One of the banes of the Greater Jacksonville gardener is the red fire ant.
Move around their enormous sandy mounds, and they’ll chase you down.
Run the lawn mower over a mound, you know, to get even with the ants, and you’ll discover that they outnumber you many thousands to one.
An average colony houses between 100,000 and 500,000 ants.
It’s time to fight fire with fire
Fond of sunshine and freshly turned soil, RIFA just love to park their giant ant hills in your front yard.
And they don’t like being disturbed.
Here’s how fire ants decide to sting
When they’re irked, which is most of the time, worker ants stampede to the entrances of the mound and storm the nearest interfering mammal.
If you’re working in the yard, this is you.
Because ants communicate using chemical signals, they can coordinate their attacks and sting in unison.
As they run up your arms and legs.
The harder you slap, the more ants you call and the more times you get stung.
Yep, the ants eat you alive on purpose.
Fire ant venom is necrotoxic
RIFA venom will eat the flesh off your bones.
Approximately 95% of the venom is composed of alkaloids which cause the both pain and the pussy white sore where you can see the ants’ fang marks.
In people who are extremely sensitive, even a few stings can bring on anaphylactic shock.
You should check with your doctor before you decide to work in the garden in the event that you get swarmed.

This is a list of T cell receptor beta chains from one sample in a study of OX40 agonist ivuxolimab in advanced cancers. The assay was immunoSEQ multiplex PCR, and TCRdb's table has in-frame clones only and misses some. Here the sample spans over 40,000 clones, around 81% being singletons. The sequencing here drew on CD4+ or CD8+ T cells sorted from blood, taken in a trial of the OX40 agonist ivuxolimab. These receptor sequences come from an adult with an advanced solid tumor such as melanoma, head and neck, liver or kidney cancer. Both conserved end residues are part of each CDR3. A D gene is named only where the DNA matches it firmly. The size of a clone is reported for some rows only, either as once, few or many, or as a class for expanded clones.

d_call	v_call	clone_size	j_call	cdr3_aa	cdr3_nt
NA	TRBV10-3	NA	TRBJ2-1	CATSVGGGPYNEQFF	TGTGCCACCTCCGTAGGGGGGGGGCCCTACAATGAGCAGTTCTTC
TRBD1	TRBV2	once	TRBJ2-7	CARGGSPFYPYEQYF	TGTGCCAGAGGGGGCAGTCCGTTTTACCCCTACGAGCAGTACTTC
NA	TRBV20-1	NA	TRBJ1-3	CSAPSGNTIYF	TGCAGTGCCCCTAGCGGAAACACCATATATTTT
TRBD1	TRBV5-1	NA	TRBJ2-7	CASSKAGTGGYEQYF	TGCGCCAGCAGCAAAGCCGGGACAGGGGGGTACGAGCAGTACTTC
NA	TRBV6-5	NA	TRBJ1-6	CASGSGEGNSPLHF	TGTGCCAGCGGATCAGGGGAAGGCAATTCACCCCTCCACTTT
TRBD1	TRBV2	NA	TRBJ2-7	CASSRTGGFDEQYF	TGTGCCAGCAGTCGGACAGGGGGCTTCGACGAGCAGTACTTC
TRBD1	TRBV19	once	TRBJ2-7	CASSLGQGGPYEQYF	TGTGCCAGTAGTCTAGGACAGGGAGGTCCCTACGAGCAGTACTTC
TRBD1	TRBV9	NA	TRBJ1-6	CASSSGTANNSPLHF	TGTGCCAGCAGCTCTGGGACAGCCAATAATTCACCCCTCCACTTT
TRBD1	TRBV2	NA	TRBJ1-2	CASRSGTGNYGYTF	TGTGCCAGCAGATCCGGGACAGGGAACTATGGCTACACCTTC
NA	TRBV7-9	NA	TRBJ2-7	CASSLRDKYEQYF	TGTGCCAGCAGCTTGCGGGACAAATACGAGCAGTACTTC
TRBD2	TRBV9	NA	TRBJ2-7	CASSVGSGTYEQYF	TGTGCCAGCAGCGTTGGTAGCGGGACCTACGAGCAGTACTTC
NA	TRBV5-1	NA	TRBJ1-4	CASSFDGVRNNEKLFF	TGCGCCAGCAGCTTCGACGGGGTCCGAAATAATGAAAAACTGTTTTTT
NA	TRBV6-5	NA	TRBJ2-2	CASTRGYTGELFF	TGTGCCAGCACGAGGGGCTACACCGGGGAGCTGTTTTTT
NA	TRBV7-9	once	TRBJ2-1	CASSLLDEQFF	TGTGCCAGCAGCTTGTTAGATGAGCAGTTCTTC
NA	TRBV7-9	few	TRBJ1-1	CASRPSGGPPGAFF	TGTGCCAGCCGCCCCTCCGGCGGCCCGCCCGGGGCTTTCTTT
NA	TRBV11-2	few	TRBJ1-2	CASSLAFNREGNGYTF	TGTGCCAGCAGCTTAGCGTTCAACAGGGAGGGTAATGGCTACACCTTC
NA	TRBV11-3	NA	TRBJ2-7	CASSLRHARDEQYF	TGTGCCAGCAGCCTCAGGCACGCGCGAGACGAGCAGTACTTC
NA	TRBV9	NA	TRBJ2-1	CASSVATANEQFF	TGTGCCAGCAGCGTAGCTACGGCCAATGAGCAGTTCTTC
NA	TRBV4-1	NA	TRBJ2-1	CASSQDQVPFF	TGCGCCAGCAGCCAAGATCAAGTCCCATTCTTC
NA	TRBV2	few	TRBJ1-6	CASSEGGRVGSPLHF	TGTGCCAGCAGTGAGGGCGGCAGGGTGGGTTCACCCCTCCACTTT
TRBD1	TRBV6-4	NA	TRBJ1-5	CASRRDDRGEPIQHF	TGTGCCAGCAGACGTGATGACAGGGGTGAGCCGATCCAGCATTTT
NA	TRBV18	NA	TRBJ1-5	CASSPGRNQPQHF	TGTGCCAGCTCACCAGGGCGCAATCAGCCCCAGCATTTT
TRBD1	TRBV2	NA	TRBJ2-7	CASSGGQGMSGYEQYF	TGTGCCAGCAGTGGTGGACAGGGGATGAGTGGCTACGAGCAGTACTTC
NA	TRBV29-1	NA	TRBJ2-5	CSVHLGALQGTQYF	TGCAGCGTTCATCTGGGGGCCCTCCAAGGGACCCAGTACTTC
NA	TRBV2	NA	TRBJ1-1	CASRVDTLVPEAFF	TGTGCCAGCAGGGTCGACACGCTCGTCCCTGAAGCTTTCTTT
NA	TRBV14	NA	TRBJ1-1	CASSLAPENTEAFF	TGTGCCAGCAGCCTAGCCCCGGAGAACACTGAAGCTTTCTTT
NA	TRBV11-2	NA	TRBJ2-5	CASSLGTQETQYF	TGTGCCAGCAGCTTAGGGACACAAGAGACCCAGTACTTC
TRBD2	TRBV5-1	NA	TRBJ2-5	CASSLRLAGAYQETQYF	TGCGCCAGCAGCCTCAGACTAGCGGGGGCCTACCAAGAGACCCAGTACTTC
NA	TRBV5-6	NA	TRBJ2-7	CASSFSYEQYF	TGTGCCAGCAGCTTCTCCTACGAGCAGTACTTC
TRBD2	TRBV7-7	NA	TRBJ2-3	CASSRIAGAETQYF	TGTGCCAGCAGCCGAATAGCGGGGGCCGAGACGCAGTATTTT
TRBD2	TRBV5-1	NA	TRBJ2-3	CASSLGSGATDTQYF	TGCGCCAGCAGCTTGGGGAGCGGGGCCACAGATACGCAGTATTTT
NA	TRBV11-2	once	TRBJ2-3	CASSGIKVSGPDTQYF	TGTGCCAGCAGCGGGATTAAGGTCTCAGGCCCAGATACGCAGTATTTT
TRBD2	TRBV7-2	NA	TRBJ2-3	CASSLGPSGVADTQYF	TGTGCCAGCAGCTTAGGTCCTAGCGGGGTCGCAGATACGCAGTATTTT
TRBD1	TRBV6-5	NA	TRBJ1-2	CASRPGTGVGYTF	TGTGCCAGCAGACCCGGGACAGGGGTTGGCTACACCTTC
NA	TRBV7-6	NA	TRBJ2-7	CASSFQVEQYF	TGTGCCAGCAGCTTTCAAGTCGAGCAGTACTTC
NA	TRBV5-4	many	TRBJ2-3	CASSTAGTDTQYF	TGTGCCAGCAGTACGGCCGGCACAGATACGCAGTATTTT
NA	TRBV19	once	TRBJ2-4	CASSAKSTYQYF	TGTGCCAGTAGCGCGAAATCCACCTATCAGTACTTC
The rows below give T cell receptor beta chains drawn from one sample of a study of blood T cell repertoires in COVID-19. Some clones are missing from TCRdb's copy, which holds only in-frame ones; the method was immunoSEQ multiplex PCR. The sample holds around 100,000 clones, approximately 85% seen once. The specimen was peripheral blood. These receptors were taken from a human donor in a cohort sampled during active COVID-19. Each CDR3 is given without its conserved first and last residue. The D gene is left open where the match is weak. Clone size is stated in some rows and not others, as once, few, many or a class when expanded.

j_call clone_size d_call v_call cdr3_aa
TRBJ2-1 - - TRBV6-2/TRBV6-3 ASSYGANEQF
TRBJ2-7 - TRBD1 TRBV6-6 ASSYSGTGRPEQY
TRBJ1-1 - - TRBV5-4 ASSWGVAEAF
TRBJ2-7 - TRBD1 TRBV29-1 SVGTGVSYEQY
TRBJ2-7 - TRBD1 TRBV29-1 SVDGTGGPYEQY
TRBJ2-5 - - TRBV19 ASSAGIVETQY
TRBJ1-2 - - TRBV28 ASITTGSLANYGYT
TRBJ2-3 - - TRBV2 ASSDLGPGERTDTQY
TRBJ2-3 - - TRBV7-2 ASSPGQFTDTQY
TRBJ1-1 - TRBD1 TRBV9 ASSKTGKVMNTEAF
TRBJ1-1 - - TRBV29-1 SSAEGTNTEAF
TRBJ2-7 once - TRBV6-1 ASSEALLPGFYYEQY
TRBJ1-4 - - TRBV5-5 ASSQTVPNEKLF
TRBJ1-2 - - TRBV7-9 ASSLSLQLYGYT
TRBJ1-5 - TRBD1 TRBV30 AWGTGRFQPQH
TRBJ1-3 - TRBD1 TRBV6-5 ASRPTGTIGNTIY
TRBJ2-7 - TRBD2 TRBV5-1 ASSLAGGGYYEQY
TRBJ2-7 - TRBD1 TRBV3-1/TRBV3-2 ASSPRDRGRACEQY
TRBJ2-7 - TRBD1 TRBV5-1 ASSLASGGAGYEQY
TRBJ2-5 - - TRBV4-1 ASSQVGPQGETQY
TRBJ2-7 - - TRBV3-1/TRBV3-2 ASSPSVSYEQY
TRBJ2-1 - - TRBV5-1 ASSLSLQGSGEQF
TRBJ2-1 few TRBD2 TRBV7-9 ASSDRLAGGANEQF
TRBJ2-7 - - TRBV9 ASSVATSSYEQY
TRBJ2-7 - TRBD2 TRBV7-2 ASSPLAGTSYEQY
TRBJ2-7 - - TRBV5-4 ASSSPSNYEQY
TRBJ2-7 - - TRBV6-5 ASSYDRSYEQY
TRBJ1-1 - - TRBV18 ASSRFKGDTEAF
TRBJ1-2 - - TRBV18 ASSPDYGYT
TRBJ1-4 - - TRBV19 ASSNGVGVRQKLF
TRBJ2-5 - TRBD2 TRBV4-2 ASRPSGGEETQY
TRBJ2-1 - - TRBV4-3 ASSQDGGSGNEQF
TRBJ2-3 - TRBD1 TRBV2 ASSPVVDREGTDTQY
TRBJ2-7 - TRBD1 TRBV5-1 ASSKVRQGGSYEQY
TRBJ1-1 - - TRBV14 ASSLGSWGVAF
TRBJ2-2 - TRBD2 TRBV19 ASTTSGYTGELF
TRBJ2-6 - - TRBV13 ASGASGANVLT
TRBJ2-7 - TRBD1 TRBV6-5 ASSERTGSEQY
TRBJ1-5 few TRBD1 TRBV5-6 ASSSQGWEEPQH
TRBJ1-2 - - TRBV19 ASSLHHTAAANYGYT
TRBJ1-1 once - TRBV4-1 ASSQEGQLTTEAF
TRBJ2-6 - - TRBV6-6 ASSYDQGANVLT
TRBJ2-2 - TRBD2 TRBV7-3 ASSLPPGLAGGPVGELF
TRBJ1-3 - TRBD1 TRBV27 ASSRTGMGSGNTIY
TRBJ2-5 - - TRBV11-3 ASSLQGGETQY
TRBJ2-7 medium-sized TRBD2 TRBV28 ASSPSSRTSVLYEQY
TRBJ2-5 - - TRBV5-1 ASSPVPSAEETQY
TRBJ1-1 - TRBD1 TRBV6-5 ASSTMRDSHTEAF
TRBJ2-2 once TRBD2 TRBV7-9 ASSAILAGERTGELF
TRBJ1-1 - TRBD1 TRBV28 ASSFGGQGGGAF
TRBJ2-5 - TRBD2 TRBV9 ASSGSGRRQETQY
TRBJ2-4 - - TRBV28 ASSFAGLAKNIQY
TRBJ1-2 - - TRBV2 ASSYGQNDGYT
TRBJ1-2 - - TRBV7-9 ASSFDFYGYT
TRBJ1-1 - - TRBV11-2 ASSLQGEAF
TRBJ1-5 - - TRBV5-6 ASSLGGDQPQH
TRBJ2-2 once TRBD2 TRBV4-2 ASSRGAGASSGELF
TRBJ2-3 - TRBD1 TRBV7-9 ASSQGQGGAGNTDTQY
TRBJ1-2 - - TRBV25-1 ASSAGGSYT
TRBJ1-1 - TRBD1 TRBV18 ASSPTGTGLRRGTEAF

Getting rid of RIFA
Your Examiner has to be honest – she’s always just set the mound on fire with some charcoal starter and a wooden kitchen match.
Some people swear by bleach. Others swear that soaking the mound with white vinegar will kill the colony. Still others claim that washing out the mound with water from the hose run them off.
Of course there are injectable and other pesticides, but if you have pets and kids, you have to be so very careful about toxicity.
While Your Examiner swears by burning, it’s seldom that she’s won outright by killing the colony’s queen.
And, if you’re aggressive enough, sometimes by just mowing down the mound several times, RIFA takes the hint and moves to the next-door neighbor’s yard.
Not ideal, but at least it’s safe to go out in the yard again.
Death to all fire ants!
PS: If you’re going burn the ants out and retake your yard, do it now that we’ve had some rain. Later in the summer you risk violating burn bans and maybe torching your own house.
And what’s more green than a good burning, eh? – GJE
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OFFICIAL BIO: K Truitt is a second-generation, native Floridian born in Jacksonville. Truitt worked in public higher education for 25 years and knows newspaper publishing, printing and graphic design. Contact:firstname.lastname@example.org